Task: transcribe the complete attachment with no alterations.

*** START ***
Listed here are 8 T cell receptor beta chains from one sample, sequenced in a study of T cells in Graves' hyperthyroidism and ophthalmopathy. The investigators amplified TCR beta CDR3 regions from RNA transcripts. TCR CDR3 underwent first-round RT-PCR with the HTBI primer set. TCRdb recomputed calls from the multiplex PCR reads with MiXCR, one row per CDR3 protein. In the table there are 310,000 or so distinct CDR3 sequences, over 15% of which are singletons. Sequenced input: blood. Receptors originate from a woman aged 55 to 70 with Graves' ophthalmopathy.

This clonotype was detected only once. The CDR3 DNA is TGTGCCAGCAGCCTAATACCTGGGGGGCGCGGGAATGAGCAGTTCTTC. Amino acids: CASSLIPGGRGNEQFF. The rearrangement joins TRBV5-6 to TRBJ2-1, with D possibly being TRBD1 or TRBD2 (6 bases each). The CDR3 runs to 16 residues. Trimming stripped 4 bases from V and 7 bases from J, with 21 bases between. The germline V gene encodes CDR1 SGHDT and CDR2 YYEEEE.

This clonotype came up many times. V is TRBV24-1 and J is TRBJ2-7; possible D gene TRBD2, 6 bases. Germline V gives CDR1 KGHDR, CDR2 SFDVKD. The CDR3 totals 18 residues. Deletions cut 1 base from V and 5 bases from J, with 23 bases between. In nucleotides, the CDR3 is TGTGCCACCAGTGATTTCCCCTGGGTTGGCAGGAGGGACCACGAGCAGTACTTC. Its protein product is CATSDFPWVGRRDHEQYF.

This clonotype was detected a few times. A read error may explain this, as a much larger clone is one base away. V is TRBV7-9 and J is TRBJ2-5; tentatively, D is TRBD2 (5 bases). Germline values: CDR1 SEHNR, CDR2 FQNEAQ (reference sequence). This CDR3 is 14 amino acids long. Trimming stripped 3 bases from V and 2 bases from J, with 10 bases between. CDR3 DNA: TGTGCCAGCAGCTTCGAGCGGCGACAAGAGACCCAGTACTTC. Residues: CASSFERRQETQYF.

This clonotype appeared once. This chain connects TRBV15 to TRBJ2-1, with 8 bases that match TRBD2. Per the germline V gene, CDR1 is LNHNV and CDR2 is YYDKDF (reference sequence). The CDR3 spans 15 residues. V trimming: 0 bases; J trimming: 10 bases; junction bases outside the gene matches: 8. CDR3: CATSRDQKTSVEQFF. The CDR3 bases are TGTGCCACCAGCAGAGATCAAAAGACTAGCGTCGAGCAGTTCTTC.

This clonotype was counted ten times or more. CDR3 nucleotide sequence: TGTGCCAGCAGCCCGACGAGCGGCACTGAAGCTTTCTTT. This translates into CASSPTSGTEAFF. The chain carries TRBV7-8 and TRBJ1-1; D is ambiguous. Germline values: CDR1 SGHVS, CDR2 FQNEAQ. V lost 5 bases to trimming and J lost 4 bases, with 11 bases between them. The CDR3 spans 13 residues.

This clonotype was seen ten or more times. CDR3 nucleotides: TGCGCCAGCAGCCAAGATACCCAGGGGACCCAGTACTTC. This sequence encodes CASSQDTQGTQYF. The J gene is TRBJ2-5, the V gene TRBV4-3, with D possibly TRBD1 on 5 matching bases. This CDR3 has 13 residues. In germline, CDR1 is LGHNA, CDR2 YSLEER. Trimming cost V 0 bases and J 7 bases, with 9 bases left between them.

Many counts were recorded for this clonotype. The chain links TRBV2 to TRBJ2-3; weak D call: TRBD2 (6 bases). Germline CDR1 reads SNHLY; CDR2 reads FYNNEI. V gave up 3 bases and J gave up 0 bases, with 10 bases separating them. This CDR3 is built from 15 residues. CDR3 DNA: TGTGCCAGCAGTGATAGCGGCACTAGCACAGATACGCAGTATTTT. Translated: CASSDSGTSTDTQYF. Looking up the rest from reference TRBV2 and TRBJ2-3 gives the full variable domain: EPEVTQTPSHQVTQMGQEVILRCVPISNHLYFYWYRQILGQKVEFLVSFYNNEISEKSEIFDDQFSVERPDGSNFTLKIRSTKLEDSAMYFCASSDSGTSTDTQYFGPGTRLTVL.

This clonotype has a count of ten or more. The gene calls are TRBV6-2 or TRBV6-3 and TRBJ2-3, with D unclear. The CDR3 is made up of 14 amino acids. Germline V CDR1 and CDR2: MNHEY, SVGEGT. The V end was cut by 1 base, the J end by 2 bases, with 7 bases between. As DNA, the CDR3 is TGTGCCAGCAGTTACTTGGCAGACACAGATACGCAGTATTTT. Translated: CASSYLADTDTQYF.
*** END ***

Listed here are 8 T cell receptor beta chains from one sample, sequenced in a study of T cells in Graves' hyperthyroidism and ophthalmopathy. The investigators amplified TCR beta CDR3 regions from RNA transcripts. TCR CDR3 underwent first-round RT-PCR with the HTBI primer set. TCRdb recomputed calls from the multiplex PCR reads with MiXCR, one row per CDR3 protein. In the table there are 310,000 or so distinct CDR3 sequences, over 15% of which are singletons. Sequenced input: blood. Receptors originate from a woman aged 55 to 70 with Graves' ophthalmopathy.

This clonotype was detected only once. The CDR3 DNA is TGTGCCAGCAGCCTAATACCTGGGGGGCGCGGGAATGAGCAGTTCTTC. Amino acids: CASSLIPGGRGNEQFF. The rearrangement joins TRBV5-6 to TRBJ2-1, with D possibly being TRBD1 or TRBD2 (6 bases each). The CDR3 runs to 16 residues. Trimming stripped 4 bases from V and 7 bases from J, with 21 bases between. The germline V gene encodes CDR1 SGHDT and CDR2 YYEEEE.

This clonotype came up many times. V is TRBV24-1 and J is TRBJ2-7; possible D gene TRBD2, 6 bases. Germline V gives CDR1 KGHDR, CDR2 SFDVKD. The CDR3 totals 18 residues. Deletions cut 1 base from V and 5 bases from J, with 23 bases between. In nucleotides, the CDR3 is TGTGCCACCAGTGATTTCCCCTGGGTTGGCAGGAGGGACCACGAGCAGTACTTC. Its protein product is CATSDFPWVGRRDHEQYF.

This clonotype was detected a few times. A read error may explain this, as a much larger clone is one base away. V is TRBV7-9 and J is TRBJ2-5; tentatively, D is TRBD2 (5 bases). Germline values: CDR1 SEHNR, CDR2 FQNEAQ (reference sequence). This CDR3 is 14 amino acids long. Trimming stripped 3 bases from V and 2 bases from J, with 10 bases between. CDR3 DNA: TGTGCCAGCAGCTTCGAGCGGCGACAAGAGACCCAGTACTTC. Residues: CASSFERRQETQYF.

This clonotype appeared once. This chain connects TRBV15 to TRBJ2-1, with 8 bases that match TRBD2. Per the germline V gene, CDR1 is LNHNV and CDR2 is YYDKDF (reference sequence). The CDR3 spans 15 residues. V trimming: 0 bases; J trimming: 10 bases; junction bases outside the gene matches: 8. CDR3: CATSRDQKTSVEQFF. The CDR3 bases are TGTGCCACCAGCAGAGATCAAAAGACTAGCGTCGAGCAGTTCTTC.

This clonotype was counted ten times or more. CDR3 nucleotide sequence: TGTGCCAGCAGCCCGACGAGCGGCACTGAAGCTTTCTTT. This translates into CASSPTSGTEAFF. The chain carries TRBV7-8 and TRBJ1-1; D is ambiguous. Germline values: CDR1 SGHVS, CDR2 FQNEAQ. V lost 5 bases to trimming and J lost 4 bases, with 11 bases between them. The CDR3 spans 13 residues.

This clonotype was seen ten or more times. CDR3 nucleotides: TGCGCCAGCAGCCAAGATACCCAGGGGACCCAGTACTTC. This sequence encodes CASSQDTQGTQYF. The J gene is TRBJ2-5, the V gene TRBV4-3, with D possibly TRBD1 on 5 matching bases. This CDR3 has 13 residues. In germline, CDR1 is LGHNA, CDR2 YSLEER. Trimming cost V 0 bases and J 7 bases, with 9 bases left between them.

Many counts were recorded for this clonotype. The chain links TRBV2 to TRBJ2-3; weak D call: TRBD2 (6 bases). Germline CDR1 reads SNHLY; CDR2 reads FYNNEI. V gave up 3 bases and J gave up 0 bases, with 10 bases separating them. This CDR3 is built from 15 residues. CDR3 DNA: TGTGCCAGCAGTGATAGCGGCACTAGCACAGATACGCAGTATTTT. Translated: CASSDSGTSTDTQYF. Looking up the rest from reference TRBV2 and TRBJ2-3 gives the full variable domain: EPEVTQTPSHQVTQMGQEVILRCVPISNHLYFYWYRQILGQKVEFLVSFYNNEISEKSEIFDDQFSVERPDGSNFTLKIRSTKLEDSAMYFCASSDSGTSTDTQYFGPGTRLTVL.

This clonotype has a count of ten or more. The gene calls are TRBV6-2 or TRBV6-3 and TRBJ2-3, with D unclear. The CDR3 is made up of 14 amino acids. Germline V CDR1 and CDR2: MNHEY, SVGEGT. The V end was cut by 1 base, the J end by 2 bases, with 7 bases between. As DNA, the CDR3 is TGTGCCAGCAGTTACTTGGCAGACACAGATACGCAGTATTTT. Translated: CASSYLADTDTQYF.